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Thermal Pollution

  • Raising or lowering water temperatures from normal levels can adversely affect water quality and aquatic life.

    • Oxygen solubility in water decreases as temperatures increase.

      • Species requiring high oxygen levels are adversely affected by warming water.


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Thermal Pollution

  • Industrial cooling processes often use heat-exchangers to extract excess heat, and then discharge heated water back into original source.

    • Thermal Plume

      • Produce artificial environments which attract many forms of wildlife.

        • Can lead to large die-offs if plume disappears for extended period of time.


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WATER QUALITY TODAY

  • Areas of Progress

    • Clean Water Act (1972) established a National Pollution Discharge System which requires a permit for any entity dumping wastes in surface waters.

      • In 1999, EPA reported 91.4% of all monitored river miles and 87.5% of all accessed lake acres are suitable for their designated uses.

        • Most progress due to municipal sewage treatment facilities.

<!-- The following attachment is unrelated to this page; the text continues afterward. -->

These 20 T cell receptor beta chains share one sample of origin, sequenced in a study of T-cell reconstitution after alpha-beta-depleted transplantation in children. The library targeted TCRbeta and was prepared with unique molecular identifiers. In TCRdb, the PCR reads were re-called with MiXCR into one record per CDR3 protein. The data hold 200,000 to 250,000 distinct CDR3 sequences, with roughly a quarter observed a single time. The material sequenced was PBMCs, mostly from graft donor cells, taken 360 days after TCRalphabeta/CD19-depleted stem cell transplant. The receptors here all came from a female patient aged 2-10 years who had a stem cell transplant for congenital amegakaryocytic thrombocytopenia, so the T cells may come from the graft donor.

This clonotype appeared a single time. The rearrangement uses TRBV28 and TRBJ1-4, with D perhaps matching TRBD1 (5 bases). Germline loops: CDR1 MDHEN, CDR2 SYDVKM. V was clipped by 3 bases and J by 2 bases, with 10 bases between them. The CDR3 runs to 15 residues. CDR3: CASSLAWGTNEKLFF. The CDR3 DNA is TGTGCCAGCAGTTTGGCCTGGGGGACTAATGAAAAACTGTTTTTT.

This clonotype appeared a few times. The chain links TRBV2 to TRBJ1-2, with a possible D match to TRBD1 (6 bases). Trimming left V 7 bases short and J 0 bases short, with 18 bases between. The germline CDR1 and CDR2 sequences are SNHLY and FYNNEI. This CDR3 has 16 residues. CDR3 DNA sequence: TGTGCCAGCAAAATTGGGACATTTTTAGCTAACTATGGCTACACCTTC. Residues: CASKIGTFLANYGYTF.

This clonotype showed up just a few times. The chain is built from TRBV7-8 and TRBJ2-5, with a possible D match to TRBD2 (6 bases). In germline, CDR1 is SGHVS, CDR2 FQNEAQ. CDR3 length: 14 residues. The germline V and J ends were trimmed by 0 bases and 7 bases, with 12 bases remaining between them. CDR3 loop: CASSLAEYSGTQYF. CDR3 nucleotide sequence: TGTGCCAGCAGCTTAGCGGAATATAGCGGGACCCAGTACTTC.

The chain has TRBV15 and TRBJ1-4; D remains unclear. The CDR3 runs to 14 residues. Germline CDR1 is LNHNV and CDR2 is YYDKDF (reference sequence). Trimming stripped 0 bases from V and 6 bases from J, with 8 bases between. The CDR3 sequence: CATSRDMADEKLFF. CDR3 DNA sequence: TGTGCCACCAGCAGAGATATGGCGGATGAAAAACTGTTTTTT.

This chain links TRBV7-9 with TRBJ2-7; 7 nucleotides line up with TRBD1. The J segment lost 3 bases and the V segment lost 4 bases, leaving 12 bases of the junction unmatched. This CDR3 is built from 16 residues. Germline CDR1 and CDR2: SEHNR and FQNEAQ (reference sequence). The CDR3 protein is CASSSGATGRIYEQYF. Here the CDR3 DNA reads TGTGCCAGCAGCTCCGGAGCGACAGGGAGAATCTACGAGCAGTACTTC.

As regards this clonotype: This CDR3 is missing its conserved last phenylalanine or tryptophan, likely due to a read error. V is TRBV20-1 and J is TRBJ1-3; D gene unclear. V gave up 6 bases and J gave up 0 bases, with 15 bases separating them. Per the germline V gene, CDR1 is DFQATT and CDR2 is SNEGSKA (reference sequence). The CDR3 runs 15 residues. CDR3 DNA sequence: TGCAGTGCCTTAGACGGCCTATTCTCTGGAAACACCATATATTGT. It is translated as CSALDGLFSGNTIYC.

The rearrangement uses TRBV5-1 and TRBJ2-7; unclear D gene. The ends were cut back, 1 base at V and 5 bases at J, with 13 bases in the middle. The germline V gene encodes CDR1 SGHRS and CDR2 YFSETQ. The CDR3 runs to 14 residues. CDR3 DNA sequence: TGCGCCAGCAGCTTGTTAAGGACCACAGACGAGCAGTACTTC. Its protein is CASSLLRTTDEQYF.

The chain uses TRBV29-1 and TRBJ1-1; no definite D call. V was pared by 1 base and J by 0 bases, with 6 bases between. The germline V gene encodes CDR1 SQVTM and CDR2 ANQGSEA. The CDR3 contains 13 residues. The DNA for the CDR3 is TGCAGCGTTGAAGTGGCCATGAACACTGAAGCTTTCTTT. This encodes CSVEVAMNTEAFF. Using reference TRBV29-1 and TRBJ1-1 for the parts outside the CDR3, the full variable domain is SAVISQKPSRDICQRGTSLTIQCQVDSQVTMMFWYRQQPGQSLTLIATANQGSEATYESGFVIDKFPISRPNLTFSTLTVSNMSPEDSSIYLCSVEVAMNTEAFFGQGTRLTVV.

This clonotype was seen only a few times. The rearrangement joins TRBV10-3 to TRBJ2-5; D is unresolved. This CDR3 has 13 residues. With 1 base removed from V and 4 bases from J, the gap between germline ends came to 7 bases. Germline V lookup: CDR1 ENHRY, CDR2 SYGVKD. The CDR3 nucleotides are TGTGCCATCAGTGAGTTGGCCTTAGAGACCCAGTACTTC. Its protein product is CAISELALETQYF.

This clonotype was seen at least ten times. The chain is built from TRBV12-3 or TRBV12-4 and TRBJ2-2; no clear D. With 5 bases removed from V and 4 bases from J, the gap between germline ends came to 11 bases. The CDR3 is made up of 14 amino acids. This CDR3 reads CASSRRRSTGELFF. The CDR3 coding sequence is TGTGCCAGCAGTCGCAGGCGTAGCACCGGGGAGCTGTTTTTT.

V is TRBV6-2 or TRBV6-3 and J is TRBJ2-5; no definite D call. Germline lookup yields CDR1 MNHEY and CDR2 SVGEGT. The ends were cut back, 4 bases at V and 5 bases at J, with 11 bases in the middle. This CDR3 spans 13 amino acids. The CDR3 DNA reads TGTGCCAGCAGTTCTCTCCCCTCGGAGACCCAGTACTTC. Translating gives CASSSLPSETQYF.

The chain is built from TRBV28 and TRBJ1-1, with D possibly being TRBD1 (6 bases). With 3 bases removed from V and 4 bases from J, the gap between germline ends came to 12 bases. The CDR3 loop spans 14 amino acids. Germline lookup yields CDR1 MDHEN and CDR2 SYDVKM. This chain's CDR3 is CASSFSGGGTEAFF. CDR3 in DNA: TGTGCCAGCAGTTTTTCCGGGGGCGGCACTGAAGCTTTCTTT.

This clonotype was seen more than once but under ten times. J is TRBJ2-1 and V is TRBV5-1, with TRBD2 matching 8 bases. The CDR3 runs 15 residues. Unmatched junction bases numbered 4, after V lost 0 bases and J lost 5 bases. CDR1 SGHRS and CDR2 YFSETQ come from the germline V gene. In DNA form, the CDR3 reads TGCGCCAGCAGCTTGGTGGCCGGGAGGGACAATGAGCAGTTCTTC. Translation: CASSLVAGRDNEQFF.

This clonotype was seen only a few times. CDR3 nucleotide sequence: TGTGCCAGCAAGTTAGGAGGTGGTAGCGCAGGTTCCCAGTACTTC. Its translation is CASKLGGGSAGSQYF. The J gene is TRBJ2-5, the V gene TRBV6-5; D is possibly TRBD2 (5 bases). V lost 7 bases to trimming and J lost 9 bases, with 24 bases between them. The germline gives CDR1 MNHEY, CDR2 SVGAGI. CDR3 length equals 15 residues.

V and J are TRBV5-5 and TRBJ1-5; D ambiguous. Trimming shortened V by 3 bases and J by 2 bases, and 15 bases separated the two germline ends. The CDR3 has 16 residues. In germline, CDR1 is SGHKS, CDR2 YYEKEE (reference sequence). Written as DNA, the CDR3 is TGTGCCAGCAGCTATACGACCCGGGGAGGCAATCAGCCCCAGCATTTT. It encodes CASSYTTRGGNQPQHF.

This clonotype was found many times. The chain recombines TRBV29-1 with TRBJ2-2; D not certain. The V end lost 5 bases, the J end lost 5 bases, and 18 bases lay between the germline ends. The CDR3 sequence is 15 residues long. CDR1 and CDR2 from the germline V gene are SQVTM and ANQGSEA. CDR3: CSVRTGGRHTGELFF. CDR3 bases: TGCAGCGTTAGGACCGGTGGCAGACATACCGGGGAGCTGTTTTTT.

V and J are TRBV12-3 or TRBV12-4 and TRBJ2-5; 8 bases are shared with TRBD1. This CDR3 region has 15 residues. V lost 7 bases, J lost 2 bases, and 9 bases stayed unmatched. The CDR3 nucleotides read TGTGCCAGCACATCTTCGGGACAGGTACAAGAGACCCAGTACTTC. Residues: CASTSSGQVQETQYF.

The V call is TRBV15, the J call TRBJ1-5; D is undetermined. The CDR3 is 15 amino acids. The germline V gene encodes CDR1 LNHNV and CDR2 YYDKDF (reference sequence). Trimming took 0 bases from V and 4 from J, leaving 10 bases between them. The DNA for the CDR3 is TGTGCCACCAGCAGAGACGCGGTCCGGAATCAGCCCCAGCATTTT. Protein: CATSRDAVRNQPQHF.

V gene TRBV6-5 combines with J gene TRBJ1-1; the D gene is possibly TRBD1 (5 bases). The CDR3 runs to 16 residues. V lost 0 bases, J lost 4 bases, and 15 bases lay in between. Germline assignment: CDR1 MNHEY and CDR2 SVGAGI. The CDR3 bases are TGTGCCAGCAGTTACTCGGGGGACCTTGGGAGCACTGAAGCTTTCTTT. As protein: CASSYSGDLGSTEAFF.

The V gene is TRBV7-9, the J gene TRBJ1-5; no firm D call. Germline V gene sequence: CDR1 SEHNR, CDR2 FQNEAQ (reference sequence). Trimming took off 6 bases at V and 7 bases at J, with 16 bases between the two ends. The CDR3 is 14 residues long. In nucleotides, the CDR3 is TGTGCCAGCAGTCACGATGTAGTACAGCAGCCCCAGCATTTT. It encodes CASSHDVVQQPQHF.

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Areas of Progress

  • In 1998, EPA switched regulatory approaches. Rather than issue standards on a site by site approach, the focus is now on watershed-level monitoring and protection.

    • States are required to identify waters not meeting water quality goals and develop total maximum daily loads for each pollutant and each listed water body.


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Remaining Problems

  • Greatest impediments to achieving national goals in water quality are sediment, nutrients, and pathogens, especially from non-point discharges.

    • About three-quarters of water pollution in the U.S. comes from soil erosion, air pollution fallout, and agricultural and urban runoff.

      • Single cow produces 30 kg manure/day.

        • Some feedlots have 100,000 animals.


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Surface Waters in Other Countries

  • Sewage treatment in wealthier countries of Europe generally equal or surpass the U.S..

  • In Russia, only about half of the tap water supply is safe to drink.

  • In urban areas of South America, Africa, and Asia, 95% of all sewage is discharged untreated into rivers.

  • Two-thirds of India’s surface waters are contaminated sufficiently to be considered dangerous to human health.


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Groundwater and Drinking Water

  • About half the U.S. population, and 95% of rural residents, depend on underground aquifers for drinking water.